Queer Voices

Dylan Marron, 'Whatever This Is.' Star, On New Web Series, Gay TV Characters And Being A Queer Artist

From “Glee” to “Modern Family,” primetime television’s roster of gay characters has become an increasingly full house as of late. So when Dylan Marron landed a role in “Whatever this is.,” the new Kickstarter-funded web series written and directed by Adam Goldman (“The Outs”), the actor wanted his portrayal of the openly gay Ari to not only be more nuanced, but also emblematic of different aspects of the community.

“Ari is exactly the type of gay character I would have liked to have seen on TV when I was growing up,” Marron, a 25-year-old New York City native and Wesleyan University alum, said in an interview with The Huffington Post. “I love seeing an out gay character who hasn’t figured it all out. He isn’t necessarily the sassiest … Ari not only feels flawed, but also a bit like he’s still under construction.”

As seen in the darkly comic series’ first episode (which can be viewed above), Ari’s outsider status is heightened by the fact that he’s the only gay character among the central triumvirate of “Whatever this is.” The show focuses on Ari’s personal and professional relationship with his straight friend Sam (played by “Outs” veteran Hunter Canning). Together, the cash-strapped pals toil, often begrudgingly, as production assistants for a “Real Housewives”-like reality series in New York. Meanwhile, Sam’s similarly down-on-her-luck girlfriend Lisa (Madeline Wise) experiences some trials and tribulations of her own.

As Marron also points out, the introspective Ari is set apart from many of his bed-hopping counterparts on mainstream television and film in that he has deliberately opted for "an elected vacation” from romance. The pilot episode featured a saucy love scene between Sam and Lisa juxtaposed with a painful, though humorously played, scene in which a male suitor rejects Ari on a street corner with a racially-charged remark. The sequence portrays what Marron describes as a less savory, though little-discussed, aspect of many men in the gay community.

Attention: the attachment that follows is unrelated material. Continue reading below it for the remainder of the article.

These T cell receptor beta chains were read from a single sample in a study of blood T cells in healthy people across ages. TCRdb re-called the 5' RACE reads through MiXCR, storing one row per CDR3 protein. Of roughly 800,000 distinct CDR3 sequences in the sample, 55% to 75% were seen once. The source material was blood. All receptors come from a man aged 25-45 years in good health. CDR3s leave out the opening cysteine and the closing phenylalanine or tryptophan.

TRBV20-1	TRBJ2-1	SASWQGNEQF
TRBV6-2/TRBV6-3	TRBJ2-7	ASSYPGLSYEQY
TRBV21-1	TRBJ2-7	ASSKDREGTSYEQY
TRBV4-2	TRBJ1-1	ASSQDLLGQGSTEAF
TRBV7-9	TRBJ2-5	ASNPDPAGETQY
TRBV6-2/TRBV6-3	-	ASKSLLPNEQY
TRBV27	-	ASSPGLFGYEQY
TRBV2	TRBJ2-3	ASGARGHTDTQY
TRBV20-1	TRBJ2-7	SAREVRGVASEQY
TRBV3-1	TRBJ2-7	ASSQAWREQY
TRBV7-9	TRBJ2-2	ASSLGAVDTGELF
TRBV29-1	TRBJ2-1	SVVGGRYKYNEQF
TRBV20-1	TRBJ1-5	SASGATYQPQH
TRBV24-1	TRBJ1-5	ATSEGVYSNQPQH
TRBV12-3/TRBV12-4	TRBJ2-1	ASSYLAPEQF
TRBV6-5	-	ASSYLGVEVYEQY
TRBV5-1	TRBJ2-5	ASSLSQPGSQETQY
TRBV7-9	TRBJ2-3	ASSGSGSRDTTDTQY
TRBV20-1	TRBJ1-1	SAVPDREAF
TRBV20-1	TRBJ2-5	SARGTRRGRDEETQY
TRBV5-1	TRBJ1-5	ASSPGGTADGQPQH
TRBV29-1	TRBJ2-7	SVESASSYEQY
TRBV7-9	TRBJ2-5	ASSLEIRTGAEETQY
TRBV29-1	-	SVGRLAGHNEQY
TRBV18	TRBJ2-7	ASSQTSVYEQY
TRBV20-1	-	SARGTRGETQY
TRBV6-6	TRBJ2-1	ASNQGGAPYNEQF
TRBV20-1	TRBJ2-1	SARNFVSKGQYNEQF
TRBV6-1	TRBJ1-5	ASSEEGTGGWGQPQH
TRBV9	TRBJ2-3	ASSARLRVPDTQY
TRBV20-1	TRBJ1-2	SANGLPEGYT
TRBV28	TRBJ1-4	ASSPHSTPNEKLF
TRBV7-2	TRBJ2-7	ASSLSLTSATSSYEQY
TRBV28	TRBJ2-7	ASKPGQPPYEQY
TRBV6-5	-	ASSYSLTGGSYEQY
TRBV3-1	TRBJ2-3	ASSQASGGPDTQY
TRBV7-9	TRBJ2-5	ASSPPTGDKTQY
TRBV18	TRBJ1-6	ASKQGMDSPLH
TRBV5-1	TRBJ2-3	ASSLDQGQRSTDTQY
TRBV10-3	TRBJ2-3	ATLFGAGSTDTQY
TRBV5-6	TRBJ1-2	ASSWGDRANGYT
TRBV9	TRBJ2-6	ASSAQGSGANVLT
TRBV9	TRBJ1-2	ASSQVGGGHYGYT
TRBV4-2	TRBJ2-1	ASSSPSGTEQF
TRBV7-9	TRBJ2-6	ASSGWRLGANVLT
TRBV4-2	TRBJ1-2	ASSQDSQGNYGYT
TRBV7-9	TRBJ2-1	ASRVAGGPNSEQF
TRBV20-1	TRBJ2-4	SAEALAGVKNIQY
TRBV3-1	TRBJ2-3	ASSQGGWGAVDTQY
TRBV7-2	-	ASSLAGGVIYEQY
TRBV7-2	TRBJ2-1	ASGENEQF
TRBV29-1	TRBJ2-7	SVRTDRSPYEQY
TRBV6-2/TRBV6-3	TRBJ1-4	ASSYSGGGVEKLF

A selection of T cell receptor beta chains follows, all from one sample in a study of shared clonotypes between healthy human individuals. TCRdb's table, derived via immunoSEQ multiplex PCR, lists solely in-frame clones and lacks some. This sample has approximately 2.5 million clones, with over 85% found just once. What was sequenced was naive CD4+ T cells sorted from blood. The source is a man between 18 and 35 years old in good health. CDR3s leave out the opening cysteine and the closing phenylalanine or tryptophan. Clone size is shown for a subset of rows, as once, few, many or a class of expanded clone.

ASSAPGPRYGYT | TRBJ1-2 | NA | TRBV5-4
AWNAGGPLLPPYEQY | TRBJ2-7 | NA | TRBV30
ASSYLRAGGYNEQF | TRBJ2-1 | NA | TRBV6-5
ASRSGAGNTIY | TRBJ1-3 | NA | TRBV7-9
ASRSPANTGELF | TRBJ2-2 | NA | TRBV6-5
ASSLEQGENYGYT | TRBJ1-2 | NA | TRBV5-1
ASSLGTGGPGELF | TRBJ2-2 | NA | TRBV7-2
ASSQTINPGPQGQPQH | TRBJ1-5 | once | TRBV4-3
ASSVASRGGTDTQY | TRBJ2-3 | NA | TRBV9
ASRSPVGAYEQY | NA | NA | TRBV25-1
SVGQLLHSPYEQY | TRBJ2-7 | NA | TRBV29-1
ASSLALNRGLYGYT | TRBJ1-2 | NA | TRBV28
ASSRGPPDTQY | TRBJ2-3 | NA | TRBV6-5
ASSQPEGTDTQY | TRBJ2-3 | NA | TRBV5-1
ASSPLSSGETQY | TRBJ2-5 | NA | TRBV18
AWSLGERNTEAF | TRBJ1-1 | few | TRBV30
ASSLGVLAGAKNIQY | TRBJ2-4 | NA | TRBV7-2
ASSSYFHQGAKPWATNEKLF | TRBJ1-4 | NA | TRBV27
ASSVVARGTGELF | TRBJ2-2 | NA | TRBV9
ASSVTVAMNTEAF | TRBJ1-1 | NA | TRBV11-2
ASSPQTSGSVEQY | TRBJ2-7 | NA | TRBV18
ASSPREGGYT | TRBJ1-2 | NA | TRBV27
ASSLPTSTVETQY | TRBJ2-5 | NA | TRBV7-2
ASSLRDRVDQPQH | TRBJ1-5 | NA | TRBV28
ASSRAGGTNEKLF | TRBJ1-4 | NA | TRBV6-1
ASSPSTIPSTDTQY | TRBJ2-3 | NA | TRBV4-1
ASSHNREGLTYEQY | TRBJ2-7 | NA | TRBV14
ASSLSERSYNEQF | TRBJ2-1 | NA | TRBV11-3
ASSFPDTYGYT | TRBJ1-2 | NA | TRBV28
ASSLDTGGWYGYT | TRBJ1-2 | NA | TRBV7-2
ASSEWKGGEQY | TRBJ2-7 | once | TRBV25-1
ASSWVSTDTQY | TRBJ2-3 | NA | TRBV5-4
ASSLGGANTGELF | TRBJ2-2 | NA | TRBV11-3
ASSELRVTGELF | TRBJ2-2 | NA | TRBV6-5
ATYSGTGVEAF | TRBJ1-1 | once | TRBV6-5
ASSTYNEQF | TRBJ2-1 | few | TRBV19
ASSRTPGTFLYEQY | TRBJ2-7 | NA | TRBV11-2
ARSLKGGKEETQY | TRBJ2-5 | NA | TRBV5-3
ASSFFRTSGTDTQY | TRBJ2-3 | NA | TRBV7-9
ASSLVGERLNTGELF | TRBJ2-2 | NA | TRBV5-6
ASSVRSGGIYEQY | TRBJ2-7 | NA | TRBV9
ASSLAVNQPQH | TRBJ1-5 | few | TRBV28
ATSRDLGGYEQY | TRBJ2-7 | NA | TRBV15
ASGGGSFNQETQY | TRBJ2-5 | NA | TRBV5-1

“Racism, as it exists within the gay community, is one of the most disheartening things,” Marron said. “When I first came out, I thought, ‘Oh my God, I am done with hardship -- everyone in the community is so accepting!’ It was such a naïve, uninformed view.” Noting the ample presence of racially-charged remarks on a number of gay-focused dating sites, he added, “It’s very bizarre and it makes me really sad.”

These days, Marron’s primary focus is completing the first season of “Whatever this is.,” which recently surpassed its Kickstarter goal by garnering over $171,000 in funding from enthusiastic viewers (the show's near-rabid community of fans, many of whom were first hooked on Goldman's work in "The Outs," made their presence known at a sold-out July 30 premiere party in Brooklyn, N.Y.). But Marron can also be frequently seen onstage as an active member of The Neo-Futurists writing and performance ensemble, as well as in “Ridgefield Middle School Talent Nite,” which he co-wrote with fellow sketch performer Jo Firestone.

As to whether he feels compelled to emphasize lesbian, gay, bisexual and transgender (LGBT) themes in his stage and screen work, Marron noted, “You know, I do! I just don’t think it would be possible for me to make ‘not queer’ art, if that makes any sense. That isn’t to say I couldn’t write or perform on a different experience. I will always be the jumping off point so even if there’s no specific gay component to my character or my material, it will be from a queer perspective.”

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